Are you having difficulty focusing, trouble sleeping, or no success silencing the unrelenting anxious voice in your head? Are you struggling to get started in the morning or running out of energy long before the end of the workday? Or do you just catch yourself sighing, daydreaming, or looking at your phone for merciful distraction? You might be overwhelmed.
If you are feeling overwhelmed, you’re not alone. A 2021 study by the American Psychological Association revealed that nearly 60% of adult workers are experiencing negative impacts of work-related stress, including cognitive weariness (36%), emotional exhaustion (32%), or lack of interest, motivation, or energy (26%). And those numbers have increased by 38% since 2019.
It’s normal to be overwhelmed occasionally. The important thing is that you don’t get to a state of overwhelm too often or stay there too long. You need to protect yourself from burnout, which can have severe and lasting effects on your health and your career.
What’s Causing You to Feel Overwhelmed?
There are many possibilities for what might trigger that sense of being in over your head. So it’s no surprise that you feel overwhelmed if you’ve been put in a position with one of the following:
- Too many tasks: you’re juggling multiple different activities at once
- Too little time: you’re expected to deliver faster than is possible
- Too hard: you’re not capable or confident in your ability to deliver
- Not knowing where to start: you don’t know how to approach a task or whom to ask for help
- Worried about the stakes: you’re fretting about the impact of making a mistake
It’s also possible that your workload isn’t unreasonable but that you’re too tired, stressed, or disorganized to get on top of it. That doesn’t mean your issue is less important than someone whose workload is objectively unmanageable. What it means is that you might get less sympathy from your colleagues or boss, and you’ll need to be more self-sufficient in climbing out of the hole you find yourself in.
Steps to Reduce Overwhelm
I’ll leave the advice about negotiating your workload for another post and focus here on how to manage that horrible feeling of being overwhelmed. You can treat this list as a step-by-step and work through each step in order, or you can pick one or two that seem doable right now and use them to get some traction before you move on to others. Anything that helps you feel like you’ve made a dent in the problem (or reduced the dent it’s making in you) is good.
#1 Write it out
Thoughts swirling around in your head are nerve-wracking, not to mention distracting. Unfortunately, those distractions caused by your thoughtload make it harder to get through your workload, creating a vicious cycle of decreasing productivity and increasing overwhelm.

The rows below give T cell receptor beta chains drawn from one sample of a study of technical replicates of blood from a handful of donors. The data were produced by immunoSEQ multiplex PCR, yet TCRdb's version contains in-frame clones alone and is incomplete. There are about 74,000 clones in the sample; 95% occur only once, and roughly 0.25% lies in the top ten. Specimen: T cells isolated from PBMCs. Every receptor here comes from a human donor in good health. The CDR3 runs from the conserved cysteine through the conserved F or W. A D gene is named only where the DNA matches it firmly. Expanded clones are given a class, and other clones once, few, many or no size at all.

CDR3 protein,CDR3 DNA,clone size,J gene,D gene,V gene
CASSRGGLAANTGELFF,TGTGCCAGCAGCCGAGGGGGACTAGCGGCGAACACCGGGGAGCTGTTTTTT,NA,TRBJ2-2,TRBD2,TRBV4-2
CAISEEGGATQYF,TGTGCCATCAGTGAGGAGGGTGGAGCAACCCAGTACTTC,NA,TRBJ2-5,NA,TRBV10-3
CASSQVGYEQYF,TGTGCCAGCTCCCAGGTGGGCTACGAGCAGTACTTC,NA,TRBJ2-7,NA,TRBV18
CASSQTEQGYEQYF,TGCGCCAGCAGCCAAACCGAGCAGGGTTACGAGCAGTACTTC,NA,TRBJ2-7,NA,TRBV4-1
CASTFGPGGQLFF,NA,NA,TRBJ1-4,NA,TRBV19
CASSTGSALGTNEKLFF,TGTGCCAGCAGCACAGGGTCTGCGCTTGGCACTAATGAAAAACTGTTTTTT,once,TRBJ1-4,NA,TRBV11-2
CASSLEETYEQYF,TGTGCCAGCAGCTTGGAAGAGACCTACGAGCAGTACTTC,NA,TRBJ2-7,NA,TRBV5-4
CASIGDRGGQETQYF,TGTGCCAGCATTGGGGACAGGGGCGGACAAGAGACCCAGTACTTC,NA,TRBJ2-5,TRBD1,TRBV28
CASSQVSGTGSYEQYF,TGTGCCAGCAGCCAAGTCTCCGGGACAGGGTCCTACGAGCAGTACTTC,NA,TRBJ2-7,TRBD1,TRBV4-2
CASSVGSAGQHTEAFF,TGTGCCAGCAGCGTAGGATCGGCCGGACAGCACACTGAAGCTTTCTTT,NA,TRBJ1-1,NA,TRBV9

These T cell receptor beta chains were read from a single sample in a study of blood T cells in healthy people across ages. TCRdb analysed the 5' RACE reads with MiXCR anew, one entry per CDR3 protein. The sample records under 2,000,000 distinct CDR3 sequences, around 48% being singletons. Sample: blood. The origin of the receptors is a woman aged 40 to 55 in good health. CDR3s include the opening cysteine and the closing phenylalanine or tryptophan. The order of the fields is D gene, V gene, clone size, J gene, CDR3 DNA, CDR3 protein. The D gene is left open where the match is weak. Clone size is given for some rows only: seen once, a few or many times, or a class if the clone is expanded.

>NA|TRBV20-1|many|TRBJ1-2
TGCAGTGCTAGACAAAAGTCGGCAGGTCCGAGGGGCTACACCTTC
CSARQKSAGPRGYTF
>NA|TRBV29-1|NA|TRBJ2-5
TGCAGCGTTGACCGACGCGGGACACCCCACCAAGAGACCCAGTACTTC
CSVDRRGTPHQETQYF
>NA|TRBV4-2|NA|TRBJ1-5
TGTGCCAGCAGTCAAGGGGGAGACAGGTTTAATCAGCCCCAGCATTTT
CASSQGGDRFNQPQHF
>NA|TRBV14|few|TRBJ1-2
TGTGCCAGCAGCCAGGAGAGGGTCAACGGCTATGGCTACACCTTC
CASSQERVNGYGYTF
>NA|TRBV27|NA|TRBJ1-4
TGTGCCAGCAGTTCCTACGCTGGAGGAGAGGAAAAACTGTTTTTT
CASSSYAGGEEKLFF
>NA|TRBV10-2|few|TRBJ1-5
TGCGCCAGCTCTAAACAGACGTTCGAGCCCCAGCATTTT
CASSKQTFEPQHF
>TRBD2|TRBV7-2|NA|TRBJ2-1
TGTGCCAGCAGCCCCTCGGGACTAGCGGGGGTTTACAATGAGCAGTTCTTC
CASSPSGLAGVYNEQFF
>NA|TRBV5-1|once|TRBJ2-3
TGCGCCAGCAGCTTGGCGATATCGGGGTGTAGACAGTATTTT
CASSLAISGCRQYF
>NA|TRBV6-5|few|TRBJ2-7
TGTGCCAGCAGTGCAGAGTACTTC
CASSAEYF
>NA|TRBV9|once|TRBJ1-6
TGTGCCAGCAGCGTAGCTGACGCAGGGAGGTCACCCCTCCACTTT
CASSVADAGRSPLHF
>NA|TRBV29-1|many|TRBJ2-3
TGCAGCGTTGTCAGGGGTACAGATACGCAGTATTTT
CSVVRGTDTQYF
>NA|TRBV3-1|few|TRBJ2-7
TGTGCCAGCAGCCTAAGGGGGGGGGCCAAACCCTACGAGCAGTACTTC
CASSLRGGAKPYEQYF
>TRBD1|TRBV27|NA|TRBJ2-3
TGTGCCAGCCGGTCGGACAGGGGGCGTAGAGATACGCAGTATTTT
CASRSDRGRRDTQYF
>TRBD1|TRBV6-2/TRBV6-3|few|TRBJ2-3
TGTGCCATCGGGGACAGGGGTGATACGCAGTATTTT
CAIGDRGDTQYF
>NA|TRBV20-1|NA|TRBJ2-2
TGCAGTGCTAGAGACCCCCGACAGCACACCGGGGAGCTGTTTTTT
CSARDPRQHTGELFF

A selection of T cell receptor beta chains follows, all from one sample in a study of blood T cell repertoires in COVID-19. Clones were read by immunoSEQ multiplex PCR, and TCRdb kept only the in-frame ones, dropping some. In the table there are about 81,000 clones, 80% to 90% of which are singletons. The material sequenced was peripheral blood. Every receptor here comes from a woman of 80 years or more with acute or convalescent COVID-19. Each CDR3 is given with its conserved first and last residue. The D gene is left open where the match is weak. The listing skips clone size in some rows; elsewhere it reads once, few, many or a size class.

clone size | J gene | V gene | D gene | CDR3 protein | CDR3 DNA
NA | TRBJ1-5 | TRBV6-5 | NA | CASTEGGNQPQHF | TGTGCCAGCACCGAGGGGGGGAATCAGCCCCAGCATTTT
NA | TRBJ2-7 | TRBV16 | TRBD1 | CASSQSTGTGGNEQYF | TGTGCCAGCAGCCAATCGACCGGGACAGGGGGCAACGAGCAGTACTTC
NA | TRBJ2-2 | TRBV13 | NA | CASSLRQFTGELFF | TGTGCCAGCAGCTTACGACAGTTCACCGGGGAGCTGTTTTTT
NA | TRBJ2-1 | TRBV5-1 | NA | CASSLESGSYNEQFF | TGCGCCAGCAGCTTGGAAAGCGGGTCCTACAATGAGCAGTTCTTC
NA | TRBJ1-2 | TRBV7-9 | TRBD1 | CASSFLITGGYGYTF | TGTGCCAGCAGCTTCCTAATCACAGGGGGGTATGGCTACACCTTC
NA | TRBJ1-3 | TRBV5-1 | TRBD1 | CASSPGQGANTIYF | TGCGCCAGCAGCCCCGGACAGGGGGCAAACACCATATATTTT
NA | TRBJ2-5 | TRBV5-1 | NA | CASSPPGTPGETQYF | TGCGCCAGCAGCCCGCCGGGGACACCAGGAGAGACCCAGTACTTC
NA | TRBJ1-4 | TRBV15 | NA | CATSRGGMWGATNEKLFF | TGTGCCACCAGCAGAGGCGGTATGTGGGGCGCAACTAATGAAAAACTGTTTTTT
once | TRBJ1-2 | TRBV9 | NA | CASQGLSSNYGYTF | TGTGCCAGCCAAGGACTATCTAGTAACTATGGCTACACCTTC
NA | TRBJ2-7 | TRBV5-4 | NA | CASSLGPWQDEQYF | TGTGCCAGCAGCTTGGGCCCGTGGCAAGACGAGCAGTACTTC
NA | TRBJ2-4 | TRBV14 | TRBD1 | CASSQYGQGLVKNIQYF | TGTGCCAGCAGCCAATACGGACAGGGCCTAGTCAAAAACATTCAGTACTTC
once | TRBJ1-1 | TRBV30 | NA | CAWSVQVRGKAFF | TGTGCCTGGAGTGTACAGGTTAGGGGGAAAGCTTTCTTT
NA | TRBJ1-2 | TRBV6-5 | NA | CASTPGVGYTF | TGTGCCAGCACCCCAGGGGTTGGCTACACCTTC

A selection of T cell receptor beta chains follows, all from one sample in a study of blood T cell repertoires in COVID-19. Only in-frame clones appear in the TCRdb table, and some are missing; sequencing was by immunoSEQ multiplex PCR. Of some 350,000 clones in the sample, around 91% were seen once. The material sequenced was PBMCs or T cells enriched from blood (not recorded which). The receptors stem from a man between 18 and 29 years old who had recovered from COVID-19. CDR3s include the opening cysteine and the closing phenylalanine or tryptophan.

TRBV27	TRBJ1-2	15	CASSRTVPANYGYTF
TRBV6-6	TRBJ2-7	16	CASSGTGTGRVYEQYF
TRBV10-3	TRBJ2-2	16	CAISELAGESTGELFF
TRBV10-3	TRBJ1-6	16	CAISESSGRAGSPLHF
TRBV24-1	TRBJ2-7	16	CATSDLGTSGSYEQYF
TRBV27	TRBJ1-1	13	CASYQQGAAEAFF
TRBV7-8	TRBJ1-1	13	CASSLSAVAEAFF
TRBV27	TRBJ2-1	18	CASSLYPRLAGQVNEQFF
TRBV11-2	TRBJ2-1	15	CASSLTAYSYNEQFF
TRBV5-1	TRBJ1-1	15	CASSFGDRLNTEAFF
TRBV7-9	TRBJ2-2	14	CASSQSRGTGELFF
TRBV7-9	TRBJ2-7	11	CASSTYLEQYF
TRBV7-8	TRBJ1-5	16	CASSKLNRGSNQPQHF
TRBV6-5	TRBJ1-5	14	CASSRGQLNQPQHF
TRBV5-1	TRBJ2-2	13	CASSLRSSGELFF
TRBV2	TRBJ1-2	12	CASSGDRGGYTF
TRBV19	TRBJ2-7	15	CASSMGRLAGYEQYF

The other problem is that while your head is swimming in tasks and to-dos, you’ll often lose track of commitments that you should remember but have somehow disappeared because they’ve been crowded out.
Do yourself a favor and start writing things down. You’ll notice that getting your task list out of your head and onto a piece of paper (or a digital document) will give you the first dose of relief. Start with one long, random to-do list and get everything you can think of on that list.
“Write it out” doesn’t just refer to your task list; it’s also an excellent strategy for diffusing your emotional reactions. If you like journaling or morning pages, go that route. If that doesn’t appeal to you, use an emotion wheel to name what you’re feeling. It’s amazing how naming an emotion can reduce its hold on you.
#2 Break it down
When you have to complete a large project, you might feel like you’re trying to summit Everest, but you don’t climb Everest in one go; you have multiple stops along the way, each with its unique challenges and rewards. Break your tasks down. How are you going to get to Base Camp? Think of getting to Base Camp as doing all the preparation required to begin your tasks (collecting information, getting input, etc.). Then figure out how you can divide the work into different milestones.
#3 Get it going
One of the best ways to cope with overwhelm is to get moving. Action is a great antidote to anxiety. If I’m feeling especially overwhelmed, I make a deal with myself that I only have to do a small piece of the work. For example, if I need to write an article, I make a deal that I only have to create a bullet-point outline, or I only need to write for 15 minutes. Inevitably, once I’ve got the outline, I can start filling it in without needing a break. Fifteen minutes almost always turns into 45. The secret is that I’m not afraid to start if I only have to accomplish something small. And started is half the battle.